Gettysburg [Pa.] College's Amer Kobaslija, assistant professor of art and art history, was awarded a 2013 John Simon Guggenheim Memorial Foundation Fellowship. Kobaslija was recognized for his paintings focused on the devastation and reconstruction in Kesennuma, Japan, after the March 2011 earthquake and tsunami. One of 175 awardees, he was chosen from nearly 3,000 applicants. "Having grown up in the war-torn Bosnia of the early '90s, I cannot help but draw parallels between the human-caused destruction in the land of my ancestors and the calamity that befell Japan, with its confluence of natural disaster and human failings," Kobaslija said.
How can camps better help the youth they serve? In Selinsgrove, Pa., Susquehanna University's Center for Adolescent Research and Education works with the American Camp Association to conduct joint research, develop training content for counselors and strengthen the ways in which camp reduces youth risks. CARE director Stephen Gray Wallace said the two organizations have "mutual missions to enrich the lives of children and young adults while reducing risk behaviors that may derail them from reaching their full potential." CARE conducts original research on adolescent development and decision-making, focusing not only on personal development but substance abuse, sexual behavior, bullying, violence and suicide.
The forensics team at Gustavus Adolphus College, St. Peter, Minn., made a case for itself by earning its best ever finish at the American Forensic Association's National Individual Events Tournament. The students placed eighth in the Team Sweepstakes on April 8. It's the fourth year in a row that the team has had a top 10 finish.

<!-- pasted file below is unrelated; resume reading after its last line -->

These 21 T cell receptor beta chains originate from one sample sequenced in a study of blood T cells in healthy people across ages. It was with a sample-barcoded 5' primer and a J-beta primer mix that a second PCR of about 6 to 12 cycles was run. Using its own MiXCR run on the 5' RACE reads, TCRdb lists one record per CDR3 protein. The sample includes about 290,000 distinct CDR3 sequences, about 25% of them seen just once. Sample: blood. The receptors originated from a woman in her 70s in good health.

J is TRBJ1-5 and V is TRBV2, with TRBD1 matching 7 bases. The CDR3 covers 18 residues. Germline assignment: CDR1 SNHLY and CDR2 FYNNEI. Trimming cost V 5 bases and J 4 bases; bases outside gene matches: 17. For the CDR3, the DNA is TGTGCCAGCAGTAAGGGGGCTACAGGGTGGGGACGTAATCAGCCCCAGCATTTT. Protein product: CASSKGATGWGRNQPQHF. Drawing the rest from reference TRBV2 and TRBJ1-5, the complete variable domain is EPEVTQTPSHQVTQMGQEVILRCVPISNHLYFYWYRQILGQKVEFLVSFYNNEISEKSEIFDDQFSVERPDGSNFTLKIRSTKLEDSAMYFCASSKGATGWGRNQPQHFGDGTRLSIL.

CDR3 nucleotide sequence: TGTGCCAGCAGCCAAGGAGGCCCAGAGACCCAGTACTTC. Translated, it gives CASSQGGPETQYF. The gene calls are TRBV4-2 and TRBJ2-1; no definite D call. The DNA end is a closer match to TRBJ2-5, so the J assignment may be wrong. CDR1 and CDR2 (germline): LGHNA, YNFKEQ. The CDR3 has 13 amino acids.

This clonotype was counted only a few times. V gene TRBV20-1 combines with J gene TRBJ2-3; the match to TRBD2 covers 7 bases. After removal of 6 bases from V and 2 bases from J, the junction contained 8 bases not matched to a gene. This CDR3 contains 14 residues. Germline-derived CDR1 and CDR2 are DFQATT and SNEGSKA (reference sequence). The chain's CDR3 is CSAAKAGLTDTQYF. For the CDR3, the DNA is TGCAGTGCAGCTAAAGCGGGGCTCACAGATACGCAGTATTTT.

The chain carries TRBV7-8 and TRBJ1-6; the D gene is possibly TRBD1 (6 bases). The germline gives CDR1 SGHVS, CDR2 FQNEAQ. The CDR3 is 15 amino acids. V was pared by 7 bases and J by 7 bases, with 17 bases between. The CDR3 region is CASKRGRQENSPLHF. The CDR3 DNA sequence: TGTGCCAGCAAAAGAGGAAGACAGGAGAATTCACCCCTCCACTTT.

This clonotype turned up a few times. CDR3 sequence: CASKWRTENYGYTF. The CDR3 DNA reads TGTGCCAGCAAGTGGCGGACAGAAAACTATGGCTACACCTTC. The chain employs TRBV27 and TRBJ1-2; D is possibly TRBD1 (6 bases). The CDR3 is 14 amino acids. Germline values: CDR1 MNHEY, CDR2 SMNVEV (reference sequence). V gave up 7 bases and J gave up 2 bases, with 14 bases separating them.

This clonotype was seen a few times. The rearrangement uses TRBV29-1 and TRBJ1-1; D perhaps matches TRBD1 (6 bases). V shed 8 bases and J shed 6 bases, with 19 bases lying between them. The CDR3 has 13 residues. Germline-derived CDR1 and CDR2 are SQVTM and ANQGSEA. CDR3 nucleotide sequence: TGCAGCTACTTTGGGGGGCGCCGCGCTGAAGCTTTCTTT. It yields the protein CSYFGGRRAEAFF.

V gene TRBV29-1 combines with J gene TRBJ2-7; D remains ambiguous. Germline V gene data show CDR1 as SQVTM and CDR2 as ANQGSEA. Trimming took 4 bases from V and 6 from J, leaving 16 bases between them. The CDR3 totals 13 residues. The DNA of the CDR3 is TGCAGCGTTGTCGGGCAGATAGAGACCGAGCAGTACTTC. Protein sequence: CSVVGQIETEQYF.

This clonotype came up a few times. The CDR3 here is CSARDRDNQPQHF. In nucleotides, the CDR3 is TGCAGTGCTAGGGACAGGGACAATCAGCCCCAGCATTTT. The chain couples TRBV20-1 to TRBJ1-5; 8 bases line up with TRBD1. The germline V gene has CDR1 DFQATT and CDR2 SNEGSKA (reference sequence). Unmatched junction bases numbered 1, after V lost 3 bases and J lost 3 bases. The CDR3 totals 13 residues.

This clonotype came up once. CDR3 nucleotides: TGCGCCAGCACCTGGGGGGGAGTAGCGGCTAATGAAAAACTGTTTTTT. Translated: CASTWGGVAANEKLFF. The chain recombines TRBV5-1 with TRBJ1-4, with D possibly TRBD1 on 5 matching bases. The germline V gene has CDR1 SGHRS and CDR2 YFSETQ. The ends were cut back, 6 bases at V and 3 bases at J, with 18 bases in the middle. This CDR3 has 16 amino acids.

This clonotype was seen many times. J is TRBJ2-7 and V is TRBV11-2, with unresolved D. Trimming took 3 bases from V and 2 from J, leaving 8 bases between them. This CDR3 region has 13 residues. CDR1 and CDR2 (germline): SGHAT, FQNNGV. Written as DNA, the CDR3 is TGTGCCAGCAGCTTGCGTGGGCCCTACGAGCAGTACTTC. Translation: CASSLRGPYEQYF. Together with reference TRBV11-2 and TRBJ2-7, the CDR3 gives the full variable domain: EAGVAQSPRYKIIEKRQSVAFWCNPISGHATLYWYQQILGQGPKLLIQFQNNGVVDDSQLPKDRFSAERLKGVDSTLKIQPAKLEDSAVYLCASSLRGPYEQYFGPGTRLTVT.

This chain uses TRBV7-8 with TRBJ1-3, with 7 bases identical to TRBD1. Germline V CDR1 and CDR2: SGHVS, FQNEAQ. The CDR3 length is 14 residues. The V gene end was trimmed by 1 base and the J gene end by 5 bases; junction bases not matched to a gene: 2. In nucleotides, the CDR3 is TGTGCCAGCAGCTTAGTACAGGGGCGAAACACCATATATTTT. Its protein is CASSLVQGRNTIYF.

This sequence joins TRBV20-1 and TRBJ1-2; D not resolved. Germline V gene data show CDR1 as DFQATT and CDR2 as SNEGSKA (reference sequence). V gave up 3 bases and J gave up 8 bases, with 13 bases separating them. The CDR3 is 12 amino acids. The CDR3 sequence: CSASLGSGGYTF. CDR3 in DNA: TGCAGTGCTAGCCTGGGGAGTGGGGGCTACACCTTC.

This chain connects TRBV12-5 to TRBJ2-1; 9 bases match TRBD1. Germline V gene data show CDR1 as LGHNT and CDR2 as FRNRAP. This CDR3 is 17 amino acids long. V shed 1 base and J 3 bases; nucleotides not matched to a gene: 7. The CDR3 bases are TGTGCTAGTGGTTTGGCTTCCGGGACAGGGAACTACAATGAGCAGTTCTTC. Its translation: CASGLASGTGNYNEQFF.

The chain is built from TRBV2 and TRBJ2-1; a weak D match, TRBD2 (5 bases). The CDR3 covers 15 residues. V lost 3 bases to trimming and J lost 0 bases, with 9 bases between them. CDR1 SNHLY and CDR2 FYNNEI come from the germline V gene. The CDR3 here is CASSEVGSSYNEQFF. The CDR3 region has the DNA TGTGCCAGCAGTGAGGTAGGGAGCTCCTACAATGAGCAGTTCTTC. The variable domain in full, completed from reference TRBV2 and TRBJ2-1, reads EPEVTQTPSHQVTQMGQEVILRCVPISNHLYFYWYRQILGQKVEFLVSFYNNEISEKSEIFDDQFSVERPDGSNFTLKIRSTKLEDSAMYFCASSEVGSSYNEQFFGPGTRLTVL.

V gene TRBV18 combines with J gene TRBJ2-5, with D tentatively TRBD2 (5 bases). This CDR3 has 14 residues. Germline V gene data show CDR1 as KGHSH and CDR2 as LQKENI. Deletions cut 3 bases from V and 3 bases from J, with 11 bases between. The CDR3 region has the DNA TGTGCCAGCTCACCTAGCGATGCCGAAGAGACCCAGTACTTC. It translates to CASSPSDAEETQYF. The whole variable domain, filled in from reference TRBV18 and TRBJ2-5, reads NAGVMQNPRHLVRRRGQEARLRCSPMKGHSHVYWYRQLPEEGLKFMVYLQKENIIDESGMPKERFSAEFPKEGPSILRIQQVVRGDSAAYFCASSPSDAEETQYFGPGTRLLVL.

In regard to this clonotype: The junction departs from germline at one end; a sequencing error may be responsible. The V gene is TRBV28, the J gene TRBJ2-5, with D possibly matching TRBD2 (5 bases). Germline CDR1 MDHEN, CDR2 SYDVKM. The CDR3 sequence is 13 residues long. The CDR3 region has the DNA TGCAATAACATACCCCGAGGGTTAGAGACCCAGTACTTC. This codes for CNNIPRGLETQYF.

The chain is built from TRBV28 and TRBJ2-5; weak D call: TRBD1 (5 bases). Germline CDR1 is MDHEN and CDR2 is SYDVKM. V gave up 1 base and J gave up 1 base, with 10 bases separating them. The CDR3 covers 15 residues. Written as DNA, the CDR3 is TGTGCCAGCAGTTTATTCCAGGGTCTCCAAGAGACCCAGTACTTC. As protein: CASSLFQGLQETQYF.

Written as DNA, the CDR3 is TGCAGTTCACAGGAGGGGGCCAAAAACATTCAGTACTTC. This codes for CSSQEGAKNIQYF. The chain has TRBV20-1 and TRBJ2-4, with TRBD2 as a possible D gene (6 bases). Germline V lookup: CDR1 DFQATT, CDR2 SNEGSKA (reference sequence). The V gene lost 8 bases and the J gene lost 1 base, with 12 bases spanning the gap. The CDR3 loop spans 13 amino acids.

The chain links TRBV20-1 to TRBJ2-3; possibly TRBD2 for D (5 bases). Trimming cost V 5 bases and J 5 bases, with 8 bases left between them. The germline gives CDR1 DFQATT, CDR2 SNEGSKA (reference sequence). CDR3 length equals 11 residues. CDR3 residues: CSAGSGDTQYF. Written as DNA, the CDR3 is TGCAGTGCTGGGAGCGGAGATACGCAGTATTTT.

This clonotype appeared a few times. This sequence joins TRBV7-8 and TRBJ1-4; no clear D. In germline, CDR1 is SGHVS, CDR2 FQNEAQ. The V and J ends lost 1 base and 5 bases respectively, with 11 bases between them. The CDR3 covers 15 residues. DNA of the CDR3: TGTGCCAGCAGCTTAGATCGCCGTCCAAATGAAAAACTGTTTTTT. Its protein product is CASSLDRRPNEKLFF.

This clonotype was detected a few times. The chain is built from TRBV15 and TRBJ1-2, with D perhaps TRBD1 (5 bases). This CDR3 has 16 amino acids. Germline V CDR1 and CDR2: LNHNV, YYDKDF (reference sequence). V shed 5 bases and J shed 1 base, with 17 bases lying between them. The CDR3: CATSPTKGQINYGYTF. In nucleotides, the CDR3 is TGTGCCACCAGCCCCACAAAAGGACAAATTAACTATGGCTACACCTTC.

A 1965 alumnus made a $10 million gift to Augsburg College, Minneapolis — the largest in the school's 143-year history. Augsburg will use the gift to help construct a $60 million academic building for programs including biology, business, chemistry, computer science, math, physics, psychology and religion. The gift put the project $23 million toward its goal. The donor, who asked to remain anonymous, is a longtime supporter of the college and graduated with bachelor's degrees in mathematics and business administration.
Lenoir-Rhyne University, Hickory, N.C., broke ground on a $4.6 million chapel in March. With a peaked roof to soar more than 56 feet in the air and a 12-foot-wide rose window to illuminate the altar, the chapel will seat 350 to 450 people and will serve students, faculty and the community. "The presence of this chapel will be a symbol to all as to who we are at Lenoir-Rhyne as a university of the church," said campus pastor Andrew Weisner. Currently the weekly chapel services are held in the university's music building.
The rest of this article is only available to subscribers.
© 2013 Augsburg Fortress, Publishers